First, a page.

Ek Balam deserves a daytrip visit so you can get to know the place and you can combine the visit to Ek Balam ruins with a visit to Valladolid or a visit to Rio Lagartos, both amazing places in the Yucatan Peninsula.
But before continuing with what you could do in a daytrip to Ek Balam, let’s share some info about the Mayan Site itself.
Ek Balam is a name in the Yucatecan Mayan language, formed by the words ek ’, which means black, and in some translations it means “bright star”; and balam, which means "jaguar". It can then be translated as "dark-jaguar or black-jaguar". However, some Maya speakers in the region also translate it as "jaguar-star." According to the narration of Ek ’Balam, written in 1579 by the designated Juan Gutiérrez Picón, it is mentioned that the name of the site comes from a great man called Ek Balam or Coch Cal Balam, who founded and ruled it for 40 years. However, archaeological evidence has not provided us with any proof of the existence of this character. Eventhoug, the emblem glyph found in stone monuments called The Hieroglyphic Serpents, is actually mentioned as the name of the site in the narration.
Ek Balam, with its majestic constructions hidden among large trees, is a site unlike any other Archaeological site in the area.
Its history begins approximately from the year 300 B.C., until the arrival of the Spaniards. It was the capital of the Tah empire, to which the people of the eastern part of the state paid tribute, including part of the coast, as evidenced by shell offerings that have been found. It covered about 12 km2, which included a sacred central space of a little more than 1 km2 where the elite resided, protected and delimited by 3 walls. These had 5 entrances, where an equal number of pre-Hispanic roads or sacbes (sak bé oob) led to.
It was a very rich capital, with a population of 12 to 18 thousand inhabitants in its main nucleus. It has 45 structures and is surrounded by two concentric stone walls, and another one that joins the central buildings. These walls were for defensive purposes and to control access. It has a ball game and a very beautiful arch where a sacbé (sacred road), which in ancient times connected the Mayan kingdoms, led to; there are also stelae and the so-called hieroglyphic serpents, monuments beautifully carved in stone blocks. The structures have various architectural styles, but there are details that make them unique, such as images with wings that resemble angels.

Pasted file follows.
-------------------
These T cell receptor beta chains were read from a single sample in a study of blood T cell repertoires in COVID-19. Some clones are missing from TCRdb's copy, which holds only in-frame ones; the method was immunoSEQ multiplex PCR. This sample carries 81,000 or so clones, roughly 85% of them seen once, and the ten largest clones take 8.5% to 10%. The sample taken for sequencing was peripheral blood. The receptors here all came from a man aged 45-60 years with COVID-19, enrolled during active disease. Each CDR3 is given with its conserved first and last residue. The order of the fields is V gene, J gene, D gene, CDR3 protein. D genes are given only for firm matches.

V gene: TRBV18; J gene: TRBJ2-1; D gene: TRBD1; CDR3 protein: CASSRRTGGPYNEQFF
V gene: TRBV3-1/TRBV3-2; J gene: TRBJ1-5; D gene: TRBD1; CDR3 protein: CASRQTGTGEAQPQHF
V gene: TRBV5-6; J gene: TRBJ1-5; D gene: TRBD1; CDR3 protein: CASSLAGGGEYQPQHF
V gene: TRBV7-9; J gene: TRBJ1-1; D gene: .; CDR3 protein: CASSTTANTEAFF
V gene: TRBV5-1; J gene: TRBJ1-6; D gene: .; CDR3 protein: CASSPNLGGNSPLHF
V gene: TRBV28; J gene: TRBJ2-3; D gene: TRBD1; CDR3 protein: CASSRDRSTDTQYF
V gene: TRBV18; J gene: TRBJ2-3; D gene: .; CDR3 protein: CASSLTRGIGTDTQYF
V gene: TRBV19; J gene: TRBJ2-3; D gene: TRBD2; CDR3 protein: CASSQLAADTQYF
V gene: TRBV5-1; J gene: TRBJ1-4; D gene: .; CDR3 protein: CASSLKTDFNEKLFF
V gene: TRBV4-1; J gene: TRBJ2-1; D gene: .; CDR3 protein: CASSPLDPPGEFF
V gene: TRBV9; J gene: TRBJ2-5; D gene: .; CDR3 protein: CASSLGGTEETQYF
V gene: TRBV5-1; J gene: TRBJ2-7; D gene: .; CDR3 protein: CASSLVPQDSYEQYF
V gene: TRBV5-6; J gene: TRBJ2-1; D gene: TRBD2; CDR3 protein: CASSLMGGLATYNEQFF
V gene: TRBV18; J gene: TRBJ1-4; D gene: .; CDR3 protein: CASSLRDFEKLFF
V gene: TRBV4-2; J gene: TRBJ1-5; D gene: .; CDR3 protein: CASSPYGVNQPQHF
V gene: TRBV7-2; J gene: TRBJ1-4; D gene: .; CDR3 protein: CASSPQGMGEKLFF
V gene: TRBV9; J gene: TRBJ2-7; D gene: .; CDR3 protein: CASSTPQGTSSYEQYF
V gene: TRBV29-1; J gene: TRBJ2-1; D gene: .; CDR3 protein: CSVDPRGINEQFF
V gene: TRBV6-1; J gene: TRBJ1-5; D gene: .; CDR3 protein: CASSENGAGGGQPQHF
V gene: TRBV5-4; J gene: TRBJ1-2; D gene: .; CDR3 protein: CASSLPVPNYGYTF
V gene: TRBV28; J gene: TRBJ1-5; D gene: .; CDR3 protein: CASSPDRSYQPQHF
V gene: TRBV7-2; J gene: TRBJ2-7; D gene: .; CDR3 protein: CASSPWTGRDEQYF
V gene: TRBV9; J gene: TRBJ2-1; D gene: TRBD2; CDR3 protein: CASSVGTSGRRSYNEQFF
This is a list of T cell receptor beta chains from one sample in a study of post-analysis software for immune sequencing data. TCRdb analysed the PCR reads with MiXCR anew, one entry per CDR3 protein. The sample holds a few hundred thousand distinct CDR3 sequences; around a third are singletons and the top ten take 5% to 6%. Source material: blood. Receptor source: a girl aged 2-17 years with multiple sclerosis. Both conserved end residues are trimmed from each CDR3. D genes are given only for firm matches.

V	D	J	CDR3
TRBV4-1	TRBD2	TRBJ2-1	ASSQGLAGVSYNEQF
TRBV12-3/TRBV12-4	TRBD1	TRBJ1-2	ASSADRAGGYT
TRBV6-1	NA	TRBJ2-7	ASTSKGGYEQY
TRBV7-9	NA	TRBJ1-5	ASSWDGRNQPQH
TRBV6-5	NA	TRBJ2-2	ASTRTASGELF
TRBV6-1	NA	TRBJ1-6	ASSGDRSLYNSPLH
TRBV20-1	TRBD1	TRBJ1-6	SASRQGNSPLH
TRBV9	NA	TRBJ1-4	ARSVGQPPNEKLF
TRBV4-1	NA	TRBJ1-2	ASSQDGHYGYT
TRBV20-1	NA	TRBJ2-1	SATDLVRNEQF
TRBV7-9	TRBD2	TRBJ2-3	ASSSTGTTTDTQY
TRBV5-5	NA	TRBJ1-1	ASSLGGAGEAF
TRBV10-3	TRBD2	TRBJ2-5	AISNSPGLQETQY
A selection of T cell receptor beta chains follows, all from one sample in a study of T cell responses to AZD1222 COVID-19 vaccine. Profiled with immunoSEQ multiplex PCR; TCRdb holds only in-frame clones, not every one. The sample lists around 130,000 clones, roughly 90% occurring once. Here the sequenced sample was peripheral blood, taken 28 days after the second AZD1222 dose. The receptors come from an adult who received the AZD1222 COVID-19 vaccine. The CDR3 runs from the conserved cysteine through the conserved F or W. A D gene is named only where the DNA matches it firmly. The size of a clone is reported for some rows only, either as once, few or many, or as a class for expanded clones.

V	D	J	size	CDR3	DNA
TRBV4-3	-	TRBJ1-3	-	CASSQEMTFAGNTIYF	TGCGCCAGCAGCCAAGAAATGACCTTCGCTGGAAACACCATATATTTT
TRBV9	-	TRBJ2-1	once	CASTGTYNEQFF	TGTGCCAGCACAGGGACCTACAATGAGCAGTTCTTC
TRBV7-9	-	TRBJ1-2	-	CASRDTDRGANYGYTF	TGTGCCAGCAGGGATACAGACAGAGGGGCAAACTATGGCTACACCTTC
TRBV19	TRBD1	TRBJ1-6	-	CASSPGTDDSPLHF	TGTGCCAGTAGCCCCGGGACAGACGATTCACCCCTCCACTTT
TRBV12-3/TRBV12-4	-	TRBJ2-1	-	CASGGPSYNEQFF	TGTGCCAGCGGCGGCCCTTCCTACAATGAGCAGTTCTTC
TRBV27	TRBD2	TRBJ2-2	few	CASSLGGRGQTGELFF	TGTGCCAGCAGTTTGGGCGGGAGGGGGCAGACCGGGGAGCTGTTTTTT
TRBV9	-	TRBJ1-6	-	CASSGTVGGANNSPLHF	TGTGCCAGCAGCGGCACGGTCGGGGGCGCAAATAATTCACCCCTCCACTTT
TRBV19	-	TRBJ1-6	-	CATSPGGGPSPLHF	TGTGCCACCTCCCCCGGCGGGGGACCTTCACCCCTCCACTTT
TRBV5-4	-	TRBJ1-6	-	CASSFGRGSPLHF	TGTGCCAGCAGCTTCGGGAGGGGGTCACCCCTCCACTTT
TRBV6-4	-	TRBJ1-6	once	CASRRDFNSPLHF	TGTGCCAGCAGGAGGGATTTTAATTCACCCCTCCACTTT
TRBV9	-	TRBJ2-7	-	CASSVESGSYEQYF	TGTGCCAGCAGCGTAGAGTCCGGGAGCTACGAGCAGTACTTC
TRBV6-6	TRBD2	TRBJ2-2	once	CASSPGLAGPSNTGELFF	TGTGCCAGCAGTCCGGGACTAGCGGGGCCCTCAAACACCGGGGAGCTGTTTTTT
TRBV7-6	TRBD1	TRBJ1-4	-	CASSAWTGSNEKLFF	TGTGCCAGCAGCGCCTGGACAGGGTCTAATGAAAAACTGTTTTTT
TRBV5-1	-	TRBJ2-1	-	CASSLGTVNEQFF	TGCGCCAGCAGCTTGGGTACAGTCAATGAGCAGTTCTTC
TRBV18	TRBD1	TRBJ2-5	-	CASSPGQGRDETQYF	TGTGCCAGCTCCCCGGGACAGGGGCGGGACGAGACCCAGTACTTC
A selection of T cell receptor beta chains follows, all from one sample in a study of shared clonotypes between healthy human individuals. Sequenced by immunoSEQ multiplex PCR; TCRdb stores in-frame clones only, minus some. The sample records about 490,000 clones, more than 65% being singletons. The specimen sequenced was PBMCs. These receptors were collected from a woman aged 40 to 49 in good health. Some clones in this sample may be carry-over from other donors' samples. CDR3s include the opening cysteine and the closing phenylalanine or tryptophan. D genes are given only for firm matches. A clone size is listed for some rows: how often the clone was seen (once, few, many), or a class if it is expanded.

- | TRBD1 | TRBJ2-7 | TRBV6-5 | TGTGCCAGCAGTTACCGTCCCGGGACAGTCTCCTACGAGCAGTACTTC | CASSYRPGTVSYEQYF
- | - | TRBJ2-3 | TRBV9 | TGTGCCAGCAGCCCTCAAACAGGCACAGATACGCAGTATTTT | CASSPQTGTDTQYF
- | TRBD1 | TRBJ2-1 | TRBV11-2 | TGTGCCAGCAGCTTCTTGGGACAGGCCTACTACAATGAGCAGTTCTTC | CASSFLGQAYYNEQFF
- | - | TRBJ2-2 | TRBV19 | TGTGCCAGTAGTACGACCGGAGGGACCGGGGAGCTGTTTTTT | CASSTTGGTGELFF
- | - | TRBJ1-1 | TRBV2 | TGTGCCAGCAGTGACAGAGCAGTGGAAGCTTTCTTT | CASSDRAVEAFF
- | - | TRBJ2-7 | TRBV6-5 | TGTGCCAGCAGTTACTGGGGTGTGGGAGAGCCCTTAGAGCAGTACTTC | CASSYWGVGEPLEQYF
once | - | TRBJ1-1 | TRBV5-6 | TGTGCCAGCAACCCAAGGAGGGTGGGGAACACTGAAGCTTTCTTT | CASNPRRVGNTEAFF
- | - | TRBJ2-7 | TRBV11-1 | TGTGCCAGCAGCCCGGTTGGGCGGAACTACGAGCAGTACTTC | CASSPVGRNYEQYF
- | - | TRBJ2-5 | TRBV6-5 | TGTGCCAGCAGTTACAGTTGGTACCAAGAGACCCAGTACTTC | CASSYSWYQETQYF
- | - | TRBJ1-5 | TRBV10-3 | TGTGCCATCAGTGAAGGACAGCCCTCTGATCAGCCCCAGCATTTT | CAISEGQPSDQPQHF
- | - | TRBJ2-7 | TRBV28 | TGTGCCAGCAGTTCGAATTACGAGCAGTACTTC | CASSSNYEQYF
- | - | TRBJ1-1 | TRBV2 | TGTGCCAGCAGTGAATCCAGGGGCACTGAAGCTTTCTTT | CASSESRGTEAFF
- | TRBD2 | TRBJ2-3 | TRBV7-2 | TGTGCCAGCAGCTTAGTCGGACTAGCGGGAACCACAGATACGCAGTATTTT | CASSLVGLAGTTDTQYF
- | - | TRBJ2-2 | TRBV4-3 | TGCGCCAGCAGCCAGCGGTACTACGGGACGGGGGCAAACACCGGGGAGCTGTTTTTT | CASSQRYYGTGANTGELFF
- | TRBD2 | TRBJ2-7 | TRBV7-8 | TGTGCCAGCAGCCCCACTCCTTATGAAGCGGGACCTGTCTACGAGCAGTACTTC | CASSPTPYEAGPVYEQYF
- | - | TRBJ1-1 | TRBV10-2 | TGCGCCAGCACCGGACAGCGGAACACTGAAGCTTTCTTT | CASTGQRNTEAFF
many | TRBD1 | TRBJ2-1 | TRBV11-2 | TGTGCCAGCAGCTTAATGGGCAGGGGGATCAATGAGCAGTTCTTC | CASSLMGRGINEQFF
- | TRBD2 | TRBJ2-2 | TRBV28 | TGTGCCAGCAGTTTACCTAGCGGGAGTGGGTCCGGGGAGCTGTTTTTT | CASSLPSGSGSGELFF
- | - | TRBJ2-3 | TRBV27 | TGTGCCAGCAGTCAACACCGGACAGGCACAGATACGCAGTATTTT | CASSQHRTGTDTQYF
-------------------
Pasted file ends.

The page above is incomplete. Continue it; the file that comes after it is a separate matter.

Ek Balam Archaeological Site is open from Monday to Sunday between 8 am and 5 pm. The ticket office closes at 4 pm.
Ek Balam (Jaguar Star) is a Mayan city that had its maximum development during the Late / Terminal Classic (600-850 / 900 AD) and which was possibly the seat of the kingdom of "Tlalol". The first known king of Ek´Balam is Ukit Kan Le´t Tok (the father of the four flint fronts) who was the builder of most of the sumptuous palace that we now know as the Acropolis and many other works. Likewise, it was a promoter of technical and cultural advances, as well as architectural and decorative richness, the best example of which is Structure 35 Sub, located inside the Acropolis and known as Sak Xok Nahh (white house of reading), which served as a tomb for Ukit Kan Le´t Tok, who was buried with a rich offering made up of more than 7,000 pieces such as ceramic vessels, shell objects, snail and tumbaga.
Ek Balam is an easy ride from Cancun or the Riviera Maya, it is about 170 km from Cancun, 157 km from Playa del Carmen, 127 km from Tulum, 27 km from Valladolid Yucatan, and 175 km from Merida. If you are driving down to Ek Balam signs are really clear and it is easy and safe to get to it.
Ek Balam is also often offered as a tour and you can find multiple offers online which will include Ek Balam with Valladolid or with Río Lagartos.